Weekly insights into our crazy world.

Friday, December 18, 2015



We here at the DUNER BLOG wanted to finish off the year 2015 on a positive note. So we looked all over the world to find a heartwarming story. We finally found a uplifting item from the remote Pacific nation of Micronesia. As you read this blog, OPERATION CHRISTMAS DROP is already in full force. Spirited members of the US Air Force have temporarily converted their cargo into Santa's sleighs. Next, they fly to distant islands...slow down...and finally parachute down gifts to the folks below. Ten years ago, the Australian Air Force joined the mission. But this year... Japan will officially take part as well!

Here's how it all started: Back in 1952, an American Weather Reconnaissance Squadron was flying a mission along the Equator. They passed over Pohnpei, a member of the Federated States of Micronesia. When they flew over the atoll of Kapingamarangi, they noticed dozens of islanders waving and smiling at them on the beaches below. Since it was December, the airman gathered up some fun items on board, attached a parachute, and dropped them to the delight of all. Over the decades, the feel-good activity became an annual event. In fact, it's the longest running humanitarian airlift in the world!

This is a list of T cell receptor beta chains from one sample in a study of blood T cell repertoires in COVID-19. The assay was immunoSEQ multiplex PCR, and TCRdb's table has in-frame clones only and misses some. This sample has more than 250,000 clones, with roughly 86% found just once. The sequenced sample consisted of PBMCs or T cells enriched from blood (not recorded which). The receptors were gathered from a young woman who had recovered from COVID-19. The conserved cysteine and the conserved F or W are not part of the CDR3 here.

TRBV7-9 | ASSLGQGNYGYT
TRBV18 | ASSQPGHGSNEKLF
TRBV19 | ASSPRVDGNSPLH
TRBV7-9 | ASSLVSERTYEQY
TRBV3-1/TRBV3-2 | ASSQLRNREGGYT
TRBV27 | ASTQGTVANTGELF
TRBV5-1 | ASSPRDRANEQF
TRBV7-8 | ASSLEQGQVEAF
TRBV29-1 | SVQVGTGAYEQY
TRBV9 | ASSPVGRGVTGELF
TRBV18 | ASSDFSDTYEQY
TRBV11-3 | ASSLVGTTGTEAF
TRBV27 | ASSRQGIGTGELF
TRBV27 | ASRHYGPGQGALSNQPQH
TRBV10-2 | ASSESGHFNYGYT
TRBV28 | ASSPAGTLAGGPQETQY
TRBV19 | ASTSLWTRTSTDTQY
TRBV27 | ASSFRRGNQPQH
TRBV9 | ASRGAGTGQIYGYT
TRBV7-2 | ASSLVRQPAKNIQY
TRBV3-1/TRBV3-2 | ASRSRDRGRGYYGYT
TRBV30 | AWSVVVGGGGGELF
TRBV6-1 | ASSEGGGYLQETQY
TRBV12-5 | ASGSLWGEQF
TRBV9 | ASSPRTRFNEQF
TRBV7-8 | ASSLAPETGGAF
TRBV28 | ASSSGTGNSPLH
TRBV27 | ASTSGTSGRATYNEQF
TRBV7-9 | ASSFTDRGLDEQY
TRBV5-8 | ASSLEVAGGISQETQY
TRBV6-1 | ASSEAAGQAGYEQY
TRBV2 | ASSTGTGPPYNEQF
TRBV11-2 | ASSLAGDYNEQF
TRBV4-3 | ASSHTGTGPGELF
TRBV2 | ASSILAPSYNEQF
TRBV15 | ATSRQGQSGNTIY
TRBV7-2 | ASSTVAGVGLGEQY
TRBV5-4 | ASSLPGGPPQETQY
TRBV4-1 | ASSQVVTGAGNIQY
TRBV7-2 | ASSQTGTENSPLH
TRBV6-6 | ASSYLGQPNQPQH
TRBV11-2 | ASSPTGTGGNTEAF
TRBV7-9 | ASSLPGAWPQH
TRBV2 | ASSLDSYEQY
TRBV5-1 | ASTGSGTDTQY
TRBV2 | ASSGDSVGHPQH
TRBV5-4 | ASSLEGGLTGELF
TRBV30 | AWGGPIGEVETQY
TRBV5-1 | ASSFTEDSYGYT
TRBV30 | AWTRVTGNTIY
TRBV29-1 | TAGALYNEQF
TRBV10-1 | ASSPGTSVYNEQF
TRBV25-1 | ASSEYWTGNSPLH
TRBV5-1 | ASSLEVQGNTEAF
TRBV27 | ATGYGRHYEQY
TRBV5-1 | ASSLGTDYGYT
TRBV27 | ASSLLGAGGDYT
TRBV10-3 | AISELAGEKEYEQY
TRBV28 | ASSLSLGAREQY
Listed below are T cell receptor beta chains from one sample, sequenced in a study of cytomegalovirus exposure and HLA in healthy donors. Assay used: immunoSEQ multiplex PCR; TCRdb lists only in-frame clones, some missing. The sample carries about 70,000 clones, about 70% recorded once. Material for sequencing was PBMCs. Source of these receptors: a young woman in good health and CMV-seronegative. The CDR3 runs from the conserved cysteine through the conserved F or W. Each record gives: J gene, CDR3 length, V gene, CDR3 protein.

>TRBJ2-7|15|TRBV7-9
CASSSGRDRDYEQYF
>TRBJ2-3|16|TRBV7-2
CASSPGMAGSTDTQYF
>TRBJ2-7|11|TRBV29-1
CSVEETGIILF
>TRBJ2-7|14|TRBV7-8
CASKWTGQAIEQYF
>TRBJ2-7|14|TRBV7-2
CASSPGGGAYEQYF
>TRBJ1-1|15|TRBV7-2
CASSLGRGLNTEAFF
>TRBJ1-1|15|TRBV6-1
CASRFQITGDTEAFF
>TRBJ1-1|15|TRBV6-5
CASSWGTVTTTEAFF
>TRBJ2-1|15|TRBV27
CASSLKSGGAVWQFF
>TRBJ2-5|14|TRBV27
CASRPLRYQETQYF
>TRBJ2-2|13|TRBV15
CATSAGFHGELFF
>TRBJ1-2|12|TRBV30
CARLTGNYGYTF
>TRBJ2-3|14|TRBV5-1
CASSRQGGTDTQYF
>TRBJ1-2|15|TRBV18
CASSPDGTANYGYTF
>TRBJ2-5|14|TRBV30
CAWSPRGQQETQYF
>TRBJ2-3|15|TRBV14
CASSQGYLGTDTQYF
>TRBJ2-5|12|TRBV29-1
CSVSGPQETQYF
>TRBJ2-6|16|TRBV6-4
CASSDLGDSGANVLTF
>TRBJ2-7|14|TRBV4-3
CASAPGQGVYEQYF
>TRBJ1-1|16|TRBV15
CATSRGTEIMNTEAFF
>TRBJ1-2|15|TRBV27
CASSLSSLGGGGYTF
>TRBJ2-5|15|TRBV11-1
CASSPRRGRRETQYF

Let's look at a specific example: Fais Island. It's small: Only one square mile. The 200 people who live there belong to the Yap Nation State within the Federated States of Micronesia. Their calendar is marked for the exact date and time when the Air Force C-130 cargo plane flies overhead. It slows to 130 knots and then descends to 300 feet above. Finally, a carefully choreographed team waits for the precise time to push the boxes out of the back. "You do feel a kinship with these folks when you see them on the ground waving," explained USAF Commander Doug DeLeMater.

Each year, the Air Force adds a new item to the box. This year, soccer balls will be included with the usual: Canned food, fishing nets, books, clothing, school supplies, rice, powdered milk and water. All toll, over 50,000 pounds of supplies will be distributed to 56 separate islands in Micronesia. (These are numbers Santa would be impressed with!) The airmen who get assigned the duty use it as training for future humanitarian and military air-drops, most notably in Afghanistan and Somalia.